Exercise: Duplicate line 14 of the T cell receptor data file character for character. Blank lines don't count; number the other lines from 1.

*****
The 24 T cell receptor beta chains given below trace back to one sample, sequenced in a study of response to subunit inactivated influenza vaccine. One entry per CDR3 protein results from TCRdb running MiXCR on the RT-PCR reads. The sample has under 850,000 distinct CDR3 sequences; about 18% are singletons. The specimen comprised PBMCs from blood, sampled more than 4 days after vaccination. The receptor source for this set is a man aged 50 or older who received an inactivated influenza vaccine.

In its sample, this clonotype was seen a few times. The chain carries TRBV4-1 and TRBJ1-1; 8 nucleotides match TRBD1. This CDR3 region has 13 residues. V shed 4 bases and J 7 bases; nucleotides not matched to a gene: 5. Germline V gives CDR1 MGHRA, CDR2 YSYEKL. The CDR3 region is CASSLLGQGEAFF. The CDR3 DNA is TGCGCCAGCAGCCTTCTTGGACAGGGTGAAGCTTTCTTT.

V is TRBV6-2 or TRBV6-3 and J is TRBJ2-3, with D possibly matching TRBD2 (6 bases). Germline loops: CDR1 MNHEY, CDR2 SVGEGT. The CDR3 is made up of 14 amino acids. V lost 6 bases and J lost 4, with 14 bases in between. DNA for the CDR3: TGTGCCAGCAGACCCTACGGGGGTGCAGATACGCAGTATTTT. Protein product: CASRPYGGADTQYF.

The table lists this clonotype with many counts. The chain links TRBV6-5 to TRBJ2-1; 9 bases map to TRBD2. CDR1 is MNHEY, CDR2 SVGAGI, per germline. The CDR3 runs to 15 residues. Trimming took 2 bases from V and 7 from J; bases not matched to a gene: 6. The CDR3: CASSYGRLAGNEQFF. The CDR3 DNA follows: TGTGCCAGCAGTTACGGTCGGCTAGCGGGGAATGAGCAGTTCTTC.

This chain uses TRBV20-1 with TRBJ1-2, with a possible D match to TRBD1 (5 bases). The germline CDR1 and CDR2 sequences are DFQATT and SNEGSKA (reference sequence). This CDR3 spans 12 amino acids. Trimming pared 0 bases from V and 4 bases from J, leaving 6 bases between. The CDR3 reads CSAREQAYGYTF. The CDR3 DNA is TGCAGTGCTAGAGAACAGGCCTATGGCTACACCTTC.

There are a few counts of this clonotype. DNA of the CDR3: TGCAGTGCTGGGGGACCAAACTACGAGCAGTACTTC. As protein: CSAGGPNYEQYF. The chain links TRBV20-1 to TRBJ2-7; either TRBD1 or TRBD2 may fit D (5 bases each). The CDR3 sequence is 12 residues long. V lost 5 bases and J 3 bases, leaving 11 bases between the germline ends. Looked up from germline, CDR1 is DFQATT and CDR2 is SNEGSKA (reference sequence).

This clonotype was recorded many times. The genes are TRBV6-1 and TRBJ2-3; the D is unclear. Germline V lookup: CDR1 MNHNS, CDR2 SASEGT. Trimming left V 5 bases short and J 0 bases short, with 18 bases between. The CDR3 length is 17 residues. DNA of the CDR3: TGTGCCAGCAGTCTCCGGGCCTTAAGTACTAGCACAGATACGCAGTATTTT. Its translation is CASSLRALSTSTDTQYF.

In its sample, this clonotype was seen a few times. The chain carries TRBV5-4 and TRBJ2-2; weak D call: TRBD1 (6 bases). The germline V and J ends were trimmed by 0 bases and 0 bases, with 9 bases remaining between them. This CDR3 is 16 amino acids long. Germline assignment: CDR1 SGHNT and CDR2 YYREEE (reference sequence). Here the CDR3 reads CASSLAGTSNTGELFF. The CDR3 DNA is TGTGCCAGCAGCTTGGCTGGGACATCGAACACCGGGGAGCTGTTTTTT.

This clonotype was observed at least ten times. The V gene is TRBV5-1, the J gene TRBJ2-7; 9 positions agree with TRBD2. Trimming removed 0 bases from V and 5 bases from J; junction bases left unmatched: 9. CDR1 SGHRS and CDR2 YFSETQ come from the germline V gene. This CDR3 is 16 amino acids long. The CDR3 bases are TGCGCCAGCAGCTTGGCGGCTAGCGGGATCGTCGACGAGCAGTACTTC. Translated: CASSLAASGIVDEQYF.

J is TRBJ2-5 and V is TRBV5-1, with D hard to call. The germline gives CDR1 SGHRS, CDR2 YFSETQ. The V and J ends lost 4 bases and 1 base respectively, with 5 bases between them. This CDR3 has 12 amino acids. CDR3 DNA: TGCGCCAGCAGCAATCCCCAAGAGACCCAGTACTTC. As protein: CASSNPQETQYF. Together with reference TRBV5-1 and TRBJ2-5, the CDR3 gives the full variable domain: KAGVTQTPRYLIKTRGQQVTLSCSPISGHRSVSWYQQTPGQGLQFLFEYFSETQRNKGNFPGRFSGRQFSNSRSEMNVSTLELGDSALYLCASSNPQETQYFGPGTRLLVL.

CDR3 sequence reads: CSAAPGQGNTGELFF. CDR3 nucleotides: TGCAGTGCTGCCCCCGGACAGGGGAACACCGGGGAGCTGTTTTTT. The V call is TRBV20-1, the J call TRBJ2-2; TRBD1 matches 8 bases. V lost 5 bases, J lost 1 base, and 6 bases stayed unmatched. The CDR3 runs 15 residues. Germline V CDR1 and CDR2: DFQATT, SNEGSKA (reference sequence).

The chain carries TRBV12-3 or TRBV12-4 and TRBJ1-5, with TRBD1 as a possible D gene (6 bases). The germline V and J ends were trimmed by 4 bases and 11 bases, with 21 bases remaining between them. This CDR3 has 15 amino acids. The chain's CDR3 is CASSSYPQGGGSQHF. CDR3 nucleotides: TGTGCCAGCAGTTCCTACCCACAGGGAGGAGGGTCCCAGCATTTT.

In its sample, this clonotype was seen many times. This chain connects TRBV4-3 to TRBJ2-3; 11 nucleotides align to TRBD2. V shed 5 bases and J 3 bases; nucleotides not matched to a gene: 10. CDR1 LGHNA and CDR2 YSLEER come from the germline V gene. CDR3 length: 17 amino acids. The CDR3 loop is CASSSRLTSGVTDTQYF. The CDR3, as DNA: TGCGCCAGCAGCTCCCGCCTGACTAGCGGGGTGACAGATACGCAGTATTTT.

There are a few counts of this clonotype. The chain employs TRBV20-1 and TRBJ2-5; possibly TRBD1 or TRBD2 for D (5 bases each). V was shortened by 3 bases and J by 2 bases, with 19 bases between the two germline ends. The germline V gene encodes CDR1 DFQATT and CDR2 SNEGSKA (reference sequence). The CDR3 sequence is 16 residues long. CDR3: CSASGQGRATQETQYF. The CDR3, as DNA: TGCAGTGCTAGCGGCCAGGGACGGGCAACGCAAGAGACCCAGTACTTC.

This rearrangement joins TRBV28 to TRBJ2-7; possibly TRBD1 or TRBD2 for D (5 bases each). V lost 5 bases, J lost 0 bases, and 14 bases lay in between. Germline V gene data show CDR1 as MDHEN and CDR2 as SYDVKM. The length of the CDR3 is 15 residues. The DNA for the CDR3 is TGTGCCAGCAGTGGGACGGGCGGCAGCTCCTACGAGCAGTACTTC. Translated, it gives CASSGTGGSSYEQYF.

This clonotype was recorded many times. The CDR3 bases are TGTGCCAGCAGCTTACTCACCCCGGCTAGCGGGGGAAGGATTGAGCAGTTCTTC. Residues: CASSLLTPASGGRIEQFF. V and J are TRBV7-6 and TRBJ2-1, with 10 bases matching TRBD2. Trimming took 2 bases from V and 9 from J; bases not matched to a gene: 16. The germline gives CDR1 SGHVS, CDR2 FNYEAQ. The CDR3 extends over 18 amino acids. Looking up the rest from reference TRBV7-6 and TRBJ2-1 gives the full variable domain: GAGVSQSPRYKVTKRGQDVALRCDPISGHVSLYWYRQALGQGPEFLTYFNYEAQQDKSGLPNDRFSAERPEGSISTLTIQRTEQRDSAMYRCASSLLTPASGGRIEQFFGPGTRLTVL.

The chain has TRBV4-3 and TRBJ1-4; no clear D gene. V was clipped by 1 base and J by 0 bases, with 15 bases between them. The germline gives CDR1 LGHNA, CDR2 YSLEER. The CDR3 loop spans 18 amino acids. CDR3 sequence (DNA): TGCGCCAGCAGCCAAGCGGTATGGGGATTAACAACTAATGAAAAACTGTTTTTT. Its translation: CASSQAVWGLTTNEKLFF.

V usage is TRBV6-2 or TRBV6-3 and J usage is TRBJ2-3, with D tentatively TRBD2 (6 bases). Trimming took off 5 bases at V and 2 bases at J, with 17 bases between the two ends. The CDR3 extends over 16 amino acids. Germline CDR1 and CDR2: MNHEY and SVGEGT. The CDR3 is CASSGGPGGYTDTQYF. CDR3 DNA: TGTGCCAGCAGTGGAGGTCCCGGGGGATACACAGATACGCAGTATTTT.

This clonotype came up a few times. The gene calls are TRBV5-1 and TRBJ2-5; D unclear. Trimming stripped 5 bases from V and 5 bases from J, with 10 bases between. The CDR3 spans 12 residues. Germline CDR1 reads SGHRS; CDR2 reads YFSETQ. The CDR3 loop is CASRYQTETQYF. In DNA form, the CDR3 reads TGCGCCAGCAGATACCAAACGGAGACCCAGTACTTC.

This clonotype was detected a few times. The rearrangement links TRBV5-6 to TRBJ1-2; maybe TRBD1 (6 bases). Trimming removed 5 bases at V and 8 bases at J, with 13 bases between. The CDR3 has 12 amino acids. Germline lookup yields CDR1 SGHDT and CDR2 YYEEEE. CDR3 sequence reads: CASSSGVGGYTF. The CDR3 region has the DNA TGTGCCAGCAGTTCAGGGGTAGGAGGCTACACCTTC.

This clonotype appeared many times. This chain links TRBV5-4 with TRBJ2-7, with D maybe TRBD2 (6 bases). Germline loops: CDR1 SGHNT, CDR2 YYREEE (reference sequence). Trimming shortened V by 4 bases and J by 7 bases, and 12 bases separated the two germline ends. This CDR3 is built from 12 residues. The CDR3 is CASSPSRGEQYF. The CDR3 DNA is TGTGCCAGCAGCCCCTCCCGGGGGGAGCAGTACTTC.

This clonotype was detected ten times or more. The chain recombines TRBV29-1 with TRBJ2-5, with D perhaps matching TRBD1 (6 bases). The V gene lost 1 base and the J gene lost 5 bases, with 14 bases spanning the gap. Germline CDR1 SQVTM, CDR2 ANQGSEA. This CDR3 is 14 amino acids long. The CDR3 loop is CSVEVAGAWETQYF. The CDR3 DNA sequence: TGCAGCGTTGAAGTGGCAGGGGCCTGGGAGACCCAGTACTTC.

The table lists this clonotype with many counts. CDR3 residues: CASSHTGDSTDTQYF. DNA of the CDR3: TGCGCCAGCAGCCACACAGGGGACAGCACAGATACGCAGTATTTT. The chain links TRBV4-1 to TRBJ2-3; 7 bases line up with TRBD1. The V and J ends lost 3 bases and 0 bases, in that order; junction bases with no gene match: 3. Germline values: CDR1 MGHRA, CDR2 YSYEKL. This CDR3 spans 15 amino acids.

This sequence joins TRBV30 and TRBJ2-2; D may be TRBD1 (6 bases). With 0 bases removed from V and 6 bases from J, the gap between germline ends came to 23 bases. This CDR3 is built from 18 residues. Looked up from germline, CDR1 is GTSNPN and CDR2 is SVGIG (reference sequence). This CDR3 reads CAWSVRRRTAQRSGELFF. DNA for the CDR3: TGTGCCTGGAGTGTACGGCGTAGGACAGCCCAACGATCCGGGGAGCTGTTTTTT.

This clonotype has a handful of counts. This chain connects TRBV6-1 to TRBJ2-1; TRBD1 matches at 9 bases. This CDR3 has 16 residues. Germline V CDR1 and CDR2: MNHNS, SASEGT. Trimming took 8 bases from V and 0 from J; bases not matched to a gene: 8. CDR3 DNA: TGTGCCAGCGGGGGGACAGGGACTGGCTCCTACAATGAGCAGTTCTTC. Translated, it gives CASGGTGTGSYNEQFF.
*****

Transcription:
There are a few counts of this clonotype. The chain employs TRBV20-1 and TRBJ2-5; possibly TRBD1 or TRBD2 for D (5 bases each). V was shortened by 3 bases and J by 2 bases, with 19 bases between the two germline ends. The germline V gene encodes CDR1 DFQATT and CDR2 SNEGSKA (reference sequence). The CDR3 sequence is 16 residues long. CDR3: CSASGQGRATQETQYF. The CDR3, as DNA: TGCAGTGCTAGCGGCCAGGGACGGGCAACGCAAGAGACCCAGTACTTC.